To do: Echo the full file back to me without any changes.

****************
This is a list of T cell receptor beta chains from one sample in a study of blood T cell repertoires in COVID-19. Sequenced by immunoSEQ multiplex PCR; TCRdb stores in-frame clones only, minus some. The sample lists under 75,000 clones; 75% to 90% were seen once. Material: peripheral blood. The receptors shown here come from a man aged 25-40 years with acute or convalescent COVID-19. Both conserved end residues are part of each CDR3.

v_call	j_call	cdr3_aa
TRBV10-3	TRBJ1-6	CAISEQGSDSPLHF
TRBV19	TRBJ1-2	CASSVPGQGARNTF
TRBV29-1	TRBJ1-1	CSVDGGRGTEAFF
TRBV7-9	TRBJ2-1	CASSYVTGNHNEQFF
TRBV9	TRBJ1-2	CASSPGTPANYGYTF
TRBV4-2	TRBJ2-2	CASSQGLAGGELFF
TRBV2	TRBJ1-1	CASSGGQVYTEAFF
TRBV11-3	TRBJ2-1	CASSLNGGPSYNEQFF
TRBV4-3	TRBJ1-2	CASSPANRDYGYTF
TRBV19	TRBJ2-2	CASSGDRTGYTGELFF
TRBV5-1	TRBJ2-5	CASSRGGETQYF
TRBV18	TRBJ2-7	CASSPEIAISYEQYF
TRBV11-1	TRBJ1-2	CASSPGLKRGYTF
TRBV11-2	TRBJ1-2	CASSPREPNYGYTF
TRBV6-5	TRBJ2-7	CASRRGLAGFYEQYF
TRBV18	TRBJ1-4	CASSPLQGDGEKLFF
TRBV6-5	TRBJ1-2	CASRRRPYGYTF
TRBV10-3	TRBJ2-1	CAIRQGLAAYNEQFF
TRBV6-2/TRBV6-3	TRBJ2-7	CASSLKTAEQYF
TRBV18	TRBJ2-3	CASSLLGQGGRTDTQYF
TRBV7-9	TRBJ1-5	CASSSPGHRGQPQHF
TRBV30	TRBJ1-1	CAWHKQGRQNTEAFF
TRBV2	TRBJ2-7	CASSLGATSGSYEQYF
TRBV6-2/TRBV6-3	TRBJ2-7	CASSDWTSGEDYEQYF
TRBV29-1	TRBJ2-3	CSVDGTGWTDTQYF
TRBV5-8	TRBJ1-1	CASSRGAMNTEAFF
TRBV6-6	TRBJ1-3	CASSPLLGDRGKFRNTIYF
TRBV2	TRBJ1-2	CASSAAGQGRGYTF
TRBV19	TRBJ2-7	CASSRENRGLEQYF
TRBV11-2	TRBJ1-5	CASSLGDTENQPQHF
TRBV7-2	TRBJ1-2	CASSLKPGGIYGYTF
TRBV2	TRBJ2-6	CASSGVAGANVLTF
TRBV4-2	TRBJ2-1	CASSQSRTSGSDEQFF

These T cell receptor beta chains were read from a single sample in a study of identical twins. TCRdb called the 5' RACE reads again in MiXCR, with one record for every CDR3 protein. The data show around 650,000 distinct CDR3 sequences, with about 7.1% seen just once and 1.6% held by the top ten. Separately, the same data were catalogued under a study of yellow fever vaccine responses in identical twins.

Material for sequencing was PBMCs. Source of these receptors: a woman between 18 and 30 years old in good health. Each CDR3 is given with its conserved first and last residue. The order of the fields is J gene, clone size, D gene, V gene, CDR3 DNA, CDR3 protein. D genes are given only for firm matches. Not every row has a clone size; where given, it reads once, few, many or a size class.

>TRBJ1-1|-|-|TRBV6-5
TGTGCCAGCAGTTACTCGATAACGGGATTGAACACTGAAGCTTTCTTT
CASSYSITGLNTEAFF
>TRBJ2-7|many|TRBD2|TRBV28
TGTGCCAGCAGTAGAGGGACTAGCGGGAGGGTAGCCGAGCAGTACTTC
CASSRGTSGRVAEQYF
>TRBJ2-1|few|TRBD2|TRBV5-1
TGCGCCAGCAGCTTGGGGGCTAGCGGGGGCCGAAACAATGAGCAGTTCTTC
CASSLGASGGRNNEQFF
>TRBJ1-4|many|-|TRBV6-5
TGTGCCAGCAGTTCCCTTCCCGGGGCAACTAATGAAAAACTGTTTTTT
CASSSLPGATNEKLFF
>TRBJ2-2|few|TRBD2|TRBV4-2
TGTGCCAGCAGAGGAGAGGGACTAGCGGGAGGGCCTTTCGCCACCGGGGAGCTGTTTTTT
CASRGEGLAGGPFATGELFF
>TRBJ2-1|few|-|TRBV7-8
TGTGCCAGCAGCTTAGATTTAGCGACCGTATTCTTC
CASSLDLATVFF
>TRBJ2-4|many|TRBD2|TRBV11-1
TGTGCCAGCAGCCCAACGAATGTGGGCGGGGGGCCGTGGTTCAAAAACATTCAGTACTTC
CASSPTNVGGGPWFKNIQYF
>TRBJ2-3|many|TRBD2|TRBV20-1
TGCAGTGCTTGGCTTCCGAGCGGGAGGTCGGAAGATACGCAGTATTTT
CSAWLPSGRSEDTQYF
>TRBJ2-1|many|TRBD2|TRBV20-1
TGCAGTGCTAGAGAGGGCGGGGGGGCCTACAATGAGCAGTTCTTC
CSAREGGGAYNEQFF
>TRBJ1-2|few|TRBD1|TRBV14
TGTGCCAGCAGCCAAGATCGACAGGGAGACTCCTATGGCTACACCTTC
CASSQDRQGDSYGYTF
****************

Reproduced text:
This is a list of T cell receptor beta chains from one sample in a study of blood T cell repertoires in COVID-19. Sequenced by immunoSEQ multiplex PCR; TCRdb stores in-frame clones only, minus some. The sample lists under 75,000 clones; 75% to 90% were seen once. Material: peripheral blood. The receptors shown here come from a man aged 25-40 years with acute or convalescent COVID-19. Both conserved end residues are part of each CDR3.

v_call	j_call	cdr3_aa
TRBV10-3	TRBJ1-6	CAISEQGSDSPLHF
TRBV19	TRBJ1-2	CASSVPGQGARNTF
TRBV29-1	TRBJ1-1	CSVDGGRGTEAFF
TRBV7-9	TRBJ2-1	CASSYVTGNHNEQFF
TRBV9	TRBJ1-2	CASSPGTPANYGYTF
TRBV4-2	TRBJ2-2	CASSQGLAGGELFF
TRBV2	TRBJ1-1	CASSGGQVYTEAFF
TRBV11-3	TRBJ2-1	CASSLNGGPSYNEQFF
TRBV4-3	TRBJ1-2	CASSPANRDYGYTF
TRBV19	TRBJ2-2	CASSGDRTGYTGELFF
TRBV5-1	TRBJ2-5	CASSRGGETQYF
TRBV18	TRBJ2-7	CASSPEIAISYEQYF
TRBV11-1	TRBJ1-2	CASSPGLKRGYTF
TRBV11-2	TRBJ1-2	CASSPREPNYGYTF
TRBV6-5	TRBJ2-7	CASRRGLAGFYEQYF
TRBV18	TRBJ1-4	CASSPLQGDGEKLFF
TRBV6-5	TRBJ1-2	CASRRRPYGYTF
TRBV10-3	TRBJ2-1	CAIRQGLAAYNEQFF
TRBV6-2/TRBV6-3	TRBJ2-7	CASSLKTAEQYF
TRBV18	TRBJ2-3	CASSLLGQGGRTDTQYF
TRBV7-9	TRBJ1-5	CASSSPGHRGQPQHF
TRBV30	TRBJ1-1	CAWHKQGRQNTEAFF
TRBV2	TRBJ2-7	CASSLGATSGSYEQYF
TRBV6-2/TRBV6-3	TRBJ2-7	CASSDWTSGEDYEQYF
TRBV29-1	TRBJ2-3	CSVDGTGWTDTQYF
TRBV5-8	TRBJ1-1	CASSRGAMNTEAFF
TRBV6-6	TRBJ1-3	CASSPLLGDRGKFRNTIYF
TRBV2	TRBJ1-2	CASSAAGQGRGYTF
TRBV19	TRBJ2-7	CASSRENRGLEQYF
TRBV11-2	TRBJ1-5	CASSLGDTENQPQHF
TRBV7-2	TRBJ1-2	CASSLKPGGIYGYTF
TRBV2	TRBJ2-6	CASSGVAGANVLTF
TRBV4-2	TRBJ2-1	CASSQSRTSGSDEQFF

These T cell receptor beta chains were read from a single sample in a study of identical twins. TCRdb called the 5' RACE reads again in MiXCR, with one record for every CDR3 protein. The data show around 650,000 distinct CDR3 sequences, with about 7.1% seen just once and 1.6% held by the top ten. Separately, the same data were catalogued under a study of yellow fever vaccine responses in identical twins.

Material for sequencing was PBMCs. Source of these receptors: a woman between 18 and 30 years old in good health. Each CDR3 is given with its conserved first and last residue. The order of the fields is J gene, clone size, D gene, V gene, CDR3 DNA, CDR3 protein. D genes are given only for firm matches. Not every row has a clone size; where given, it reads once, few, many or a size class.

>TRBJ1-1|-|-|TRBV6-5
TGTGCCAGCAGTTACTCGATAACGGGATTGAACACTGAAGCTTTCTTT
CASSYSITGLNTEAFF
>TRBJ2-7|many|TRBD2|TRBV28
TGTGCCAGCAGTAGAGGGACTAGCGGGAGGGTAGCCGAGCAGTACTTC
CASSRGTSGRVAEQYF
>TRBJ2-1|few|TRBD2|TRBV5-1
TGCGCCAGCAGCTTGGGGGCTAGCGGGGGCCGAAACAATGAGCAGTTCTTC
CASSLGASGGRNNEQFF
>TRBJ1-4|many|-|TRBV6-5
TGTGCCAGCAGTTCCCTTCCCGGGGCAACTAATGAAAAACTGTTTTTT
CASSSLPGATNEKLFF
>TRBJ2-2|few|TRBD2|TRBV4-2
TGTGCCAGCAGAGGAGAGGGACTAGCGGGAGGGCCTTTCGCCACCGGGGAGCTGTTTTTT
CASRGEGLAGGPFATGELFF
>TRBJ2-1|few|-|TRBV7-8
TGTGCCAGCAGCTTAGATTTAGCGACCGTATTCTTC
CASSLDLATVFF
>TRBJ2-4|many|TRBD2|TRBV11-1
TGTGCCAGCAGCCCAACGAATGTGGGCGGGGGGCCGTGGTTCAAAAACATTCAGTACTTC
CASSPTNVGGGPWFKNIQYF
>TRBJ2-3|many|TRBD2|TRBV20-1
TGCAGTGCTTGGCTTCCGAGCGGGAGGTCGGAAGATACGCAGTATTTT
CSAWLPSGRSEDTQYF
>TRBJ2-1|many|TRBD2|TRBV20-1
TGCAGTGCTAGAGAGGGCGGGGGGGCCTACAATGAGCAGTTCTTC
CSAREGGGAYNEQFF
>TRBJ1-2|few|TRBD1|TRBV14
TGTGCCAGCAGCCAAGATCGACAGGGAGACTCCTATGGCTACACCTTC
CASSQDRQGDSYGYTF